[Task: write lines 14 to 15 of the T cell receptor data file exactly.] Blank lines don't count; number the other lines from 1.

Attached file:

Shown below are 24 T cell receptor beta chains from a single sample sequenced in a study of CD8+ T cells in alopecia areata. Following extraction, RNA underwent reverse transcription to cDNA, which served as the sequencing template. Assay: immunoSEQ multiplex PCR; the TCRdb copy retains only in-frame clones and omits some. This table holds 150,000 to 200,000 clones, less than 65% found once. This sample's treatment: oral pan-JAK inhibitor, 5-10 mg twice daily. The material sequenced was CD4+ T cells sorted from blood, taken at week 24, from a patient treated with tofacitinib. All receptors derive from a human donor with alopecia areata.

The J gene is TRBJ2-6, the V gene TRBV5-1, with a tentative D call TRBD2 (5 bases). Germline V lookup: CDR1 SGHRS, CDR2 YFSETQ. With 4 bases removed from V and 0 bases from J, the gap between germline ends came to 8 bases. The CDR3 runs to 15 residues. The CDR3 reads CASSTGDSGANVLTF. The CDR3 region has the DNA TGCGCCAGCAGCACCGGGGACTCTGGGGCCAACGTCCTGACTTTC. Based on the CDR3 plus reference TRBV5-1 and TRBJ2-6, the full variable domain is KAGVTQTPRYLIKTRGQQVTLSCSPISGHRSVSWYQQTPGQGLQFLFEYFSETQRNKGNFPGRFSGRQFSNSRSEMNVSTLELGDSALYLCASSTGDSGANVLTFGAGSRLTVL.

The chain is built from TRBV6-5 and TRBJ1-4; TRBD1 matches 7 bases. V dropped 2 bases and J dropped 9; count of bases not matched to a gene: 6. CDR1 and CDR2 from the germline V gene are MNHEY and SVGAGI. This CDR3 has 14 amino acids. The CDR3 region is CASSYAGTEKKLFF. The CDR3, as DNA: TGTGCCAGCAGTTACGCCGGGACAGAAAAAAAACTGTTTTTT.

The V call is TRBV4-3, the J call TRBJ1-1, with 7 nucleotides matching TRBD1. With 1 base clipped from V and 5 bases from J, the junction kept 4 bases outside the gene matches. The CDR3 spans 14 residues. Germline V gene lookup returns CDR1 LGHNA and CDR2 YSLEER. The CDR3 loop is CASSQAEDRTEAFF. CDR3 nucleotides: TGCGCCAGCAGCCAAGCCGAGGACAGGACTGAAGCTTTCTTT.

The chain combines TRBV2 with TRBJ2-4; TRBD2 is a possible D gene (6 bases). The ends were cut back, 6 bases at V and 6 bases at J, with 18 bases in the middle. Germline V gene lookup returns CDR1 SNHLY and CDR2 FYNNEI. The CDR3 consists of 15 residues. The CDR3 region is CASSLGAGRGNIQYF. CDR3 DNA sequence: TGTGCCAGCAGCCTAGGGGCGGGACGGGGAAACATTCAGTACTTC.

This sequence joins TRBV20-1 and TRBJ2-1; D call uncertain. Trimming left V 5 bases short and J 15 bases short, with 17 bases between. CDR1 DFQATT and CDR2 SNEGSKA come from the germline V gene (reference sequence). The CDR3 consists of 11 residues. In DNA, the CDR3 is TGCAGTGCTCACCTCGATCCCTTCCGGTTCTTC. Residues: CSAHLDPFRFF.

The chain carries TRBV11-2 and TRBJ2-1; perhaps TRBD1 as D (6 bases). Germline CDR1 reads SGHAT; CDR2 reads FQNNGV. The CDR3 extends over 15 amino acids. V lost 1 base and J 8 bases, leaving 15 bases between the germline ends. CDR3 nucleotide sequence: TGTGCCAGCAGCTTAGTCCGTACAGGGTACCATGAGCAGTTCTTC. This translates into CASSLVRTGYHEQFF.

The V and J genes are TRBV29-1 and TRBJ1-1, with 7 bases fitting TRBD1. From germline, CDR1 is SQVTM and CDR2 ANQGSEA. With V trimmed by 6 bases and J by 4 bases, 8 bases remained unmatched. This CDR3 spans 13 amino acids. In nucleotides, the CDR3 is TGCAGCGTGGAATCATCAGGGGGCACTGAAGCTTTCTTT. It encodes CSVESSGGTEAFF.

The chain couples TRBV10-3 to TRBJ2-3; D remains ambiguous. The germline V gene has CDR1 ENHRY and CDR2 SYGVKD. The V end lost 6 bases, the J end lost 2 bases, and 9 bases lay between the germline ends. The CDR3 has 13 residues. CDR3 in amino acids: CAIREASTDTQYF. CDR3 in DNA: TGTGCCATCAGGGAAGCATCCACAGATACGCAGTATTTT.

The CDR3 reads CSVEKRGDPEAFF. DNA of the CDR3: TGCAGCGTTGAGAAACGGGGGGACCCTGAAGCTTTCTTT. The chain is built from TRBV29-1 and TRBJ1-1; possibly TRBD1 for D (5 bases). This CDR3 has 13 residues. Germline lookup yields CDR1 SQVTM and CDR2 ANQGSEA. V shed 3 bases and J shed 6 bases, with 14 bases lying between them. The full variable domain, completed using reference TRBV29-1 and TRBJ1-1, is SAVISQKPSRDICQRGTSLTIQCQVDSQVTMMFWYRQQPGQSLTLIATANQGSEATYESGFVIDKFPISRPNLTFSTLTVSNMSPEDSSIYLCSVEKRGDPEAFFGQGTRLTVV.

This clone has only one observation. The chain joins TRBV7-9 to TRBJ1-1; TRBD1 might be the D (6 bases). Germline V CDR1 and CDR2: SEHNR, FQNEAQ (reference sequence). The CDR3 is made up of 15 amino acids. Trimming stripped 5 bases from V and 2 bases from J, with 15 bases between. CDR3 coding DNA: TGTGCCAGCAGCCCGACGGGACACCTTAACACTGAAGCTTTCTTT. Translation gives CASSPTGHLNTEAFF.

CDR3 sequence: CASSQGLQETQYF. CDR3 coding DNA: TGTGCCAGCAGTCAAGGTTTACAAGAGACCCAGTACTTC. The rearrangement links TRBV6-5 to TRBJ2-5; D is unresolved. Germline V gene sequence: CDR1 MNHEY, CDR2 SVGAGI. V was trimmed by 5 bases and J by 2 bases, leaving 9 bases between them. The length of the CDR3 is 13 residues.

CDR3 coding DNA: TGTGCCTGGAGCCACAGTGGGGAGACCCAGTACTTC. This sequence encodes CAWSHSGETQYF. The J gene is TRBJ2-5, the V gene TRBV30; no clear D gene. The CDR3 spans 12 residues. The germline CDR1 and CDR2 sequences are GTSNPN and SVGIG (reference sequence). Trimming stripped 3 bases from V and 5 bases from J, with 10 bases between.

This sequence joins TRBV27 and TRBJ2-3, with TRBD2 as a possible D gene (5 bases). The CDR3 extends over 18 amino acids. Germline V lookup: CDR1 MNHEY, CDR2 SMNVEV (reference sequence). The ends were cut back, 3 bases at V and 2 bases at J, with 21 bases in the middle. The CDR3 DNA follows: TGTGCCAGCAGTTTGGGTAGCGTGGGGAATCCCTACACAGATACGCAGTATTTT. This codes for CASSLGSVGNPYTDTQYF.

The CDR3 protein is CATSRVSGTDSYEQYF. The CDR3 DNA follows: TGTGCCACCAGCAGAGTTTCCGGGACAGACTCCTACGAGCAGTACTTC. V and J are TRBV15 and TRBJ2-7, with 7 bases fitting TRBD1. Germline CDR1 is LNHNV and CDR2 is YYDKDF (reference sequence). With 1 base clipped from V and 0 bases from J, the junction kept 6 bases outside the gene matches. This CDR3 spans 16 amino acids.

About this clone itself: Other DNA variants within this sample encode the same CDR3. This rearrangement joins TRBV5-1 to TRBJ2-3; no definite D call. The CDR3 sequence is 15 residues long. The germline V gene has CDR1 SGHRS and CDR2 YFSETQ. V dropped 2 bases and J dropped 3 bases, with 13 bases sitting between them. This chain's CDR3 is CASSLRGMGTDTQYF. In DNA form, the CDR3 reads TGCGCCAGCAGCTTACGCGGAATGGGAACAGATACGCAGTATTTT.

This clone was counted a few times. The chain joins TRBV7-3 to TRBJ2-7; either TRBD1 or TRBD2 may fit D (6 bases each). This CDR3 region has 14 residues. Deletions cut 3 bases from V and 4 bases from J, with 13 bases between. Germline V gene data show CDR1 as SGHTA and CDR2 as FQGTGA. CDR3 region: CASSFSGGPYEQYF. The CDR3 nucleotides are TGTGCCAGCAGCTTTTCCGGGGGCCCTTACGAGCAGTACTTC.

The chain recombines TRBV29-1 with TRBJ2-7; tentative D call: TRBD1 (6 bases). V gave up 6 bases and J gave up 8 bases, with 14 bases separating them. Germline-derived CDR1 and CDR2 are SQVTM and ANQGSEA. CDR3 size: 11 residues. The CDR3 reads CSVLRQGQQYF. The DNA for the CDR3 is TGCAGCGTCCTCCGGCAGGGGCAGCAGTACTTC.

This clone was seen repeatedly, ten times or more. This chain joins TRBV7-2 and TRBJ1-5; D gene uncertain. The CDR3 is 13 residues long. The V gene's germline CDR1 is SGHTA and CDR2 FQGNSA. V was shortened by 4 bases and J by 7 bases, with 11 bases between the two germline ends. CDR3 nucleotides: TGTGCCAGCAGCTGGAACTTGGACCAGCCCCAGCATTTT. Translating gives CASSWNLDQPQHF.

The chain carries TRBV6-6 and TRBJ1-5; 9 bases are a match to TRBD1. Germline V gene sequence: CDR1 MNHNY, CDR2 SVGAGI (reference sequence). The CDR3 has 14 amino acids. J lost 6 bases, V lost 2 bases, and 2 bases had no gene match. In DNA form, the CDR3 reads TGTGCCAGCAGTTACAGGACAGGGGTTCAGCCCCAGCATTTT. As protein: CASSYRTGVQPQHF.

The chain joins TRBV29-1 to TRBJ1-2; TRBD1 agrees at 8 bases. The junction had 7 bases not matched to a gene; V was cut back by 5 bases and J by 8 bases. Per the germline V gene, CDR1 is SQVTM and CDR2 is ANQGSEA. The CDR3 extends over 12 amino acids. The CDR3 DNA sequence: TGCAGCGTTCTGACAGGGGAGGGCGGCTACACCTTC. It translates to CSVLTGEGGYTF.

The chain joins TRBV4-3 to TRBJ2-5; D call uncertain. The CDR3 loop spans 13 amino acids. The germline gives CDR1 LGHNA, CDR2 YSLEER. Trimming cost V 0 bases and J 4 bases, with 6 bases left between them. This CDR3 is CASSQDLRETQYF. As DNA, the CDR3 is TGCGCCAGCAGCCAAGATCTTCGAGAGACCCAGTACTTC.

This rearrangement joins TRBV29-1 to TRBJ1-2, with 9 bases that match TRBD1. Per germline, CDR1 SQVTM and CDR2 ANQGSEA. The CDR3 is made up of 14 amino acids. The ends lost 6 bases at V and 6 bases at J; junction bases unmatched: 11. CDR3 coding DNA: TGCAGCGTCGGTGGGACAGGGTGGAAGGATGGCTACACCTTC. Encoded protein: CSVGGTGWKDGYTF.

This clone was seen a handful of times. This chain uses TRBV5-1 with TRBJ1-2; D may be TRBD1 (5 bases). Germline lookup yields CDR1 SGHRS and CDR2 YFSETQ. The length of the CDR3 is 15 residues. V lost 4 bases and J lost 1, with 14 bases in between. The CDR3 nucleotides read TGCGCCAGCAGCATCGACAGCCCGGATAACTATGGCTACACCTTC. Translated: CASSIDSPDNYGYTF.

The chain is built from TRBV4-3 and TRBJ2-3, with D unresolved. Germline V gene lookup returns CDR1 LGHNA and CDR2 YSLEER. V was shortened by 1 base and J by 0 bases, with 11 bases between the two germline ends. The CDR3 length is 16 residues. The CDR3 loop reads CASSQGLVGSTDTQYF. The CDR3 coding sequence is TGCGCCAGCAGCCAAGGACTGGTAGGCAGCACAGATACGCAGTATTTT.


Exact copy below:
This sequence joins TRBV27 and TRBJ2-3, with TRBD2 as a possible D gene (5 bases). The CDR3 extends over 18 amino acids. Germline V lookup: CDR1 MNHEY, CDR2 SMNVEV (reference sequence). The ends were cut back, 3 bases at V and 2 bases at J, with 21 bases in the middle. The CDR3 DNA follows: TGTGCCAGCAGTTTGGGTAGCGTGGGGAATCCCTACACAGATACGCAGTATTTT. This codes for CASSLGSVGNPYTDTQYF.

The CDR3 protein is CATSRVSGTDSYEQYF. The CDR3 DNA follows: TGTGCCACCAGCAGAGTTTCCGGGACAGACTCCTACGAGCAGTACTTC. V and J are TRBV15 and TRBJ2-7, with 7 bases fitting TRBD1. Germline CDR1 is LNHNV and CDR2 is YYDKDF (reference sequence). With 1 base clipped from V and 0 bases from J, the junction kept 6 bases outside the gene matches. This CDR3 spans 16 amino acids.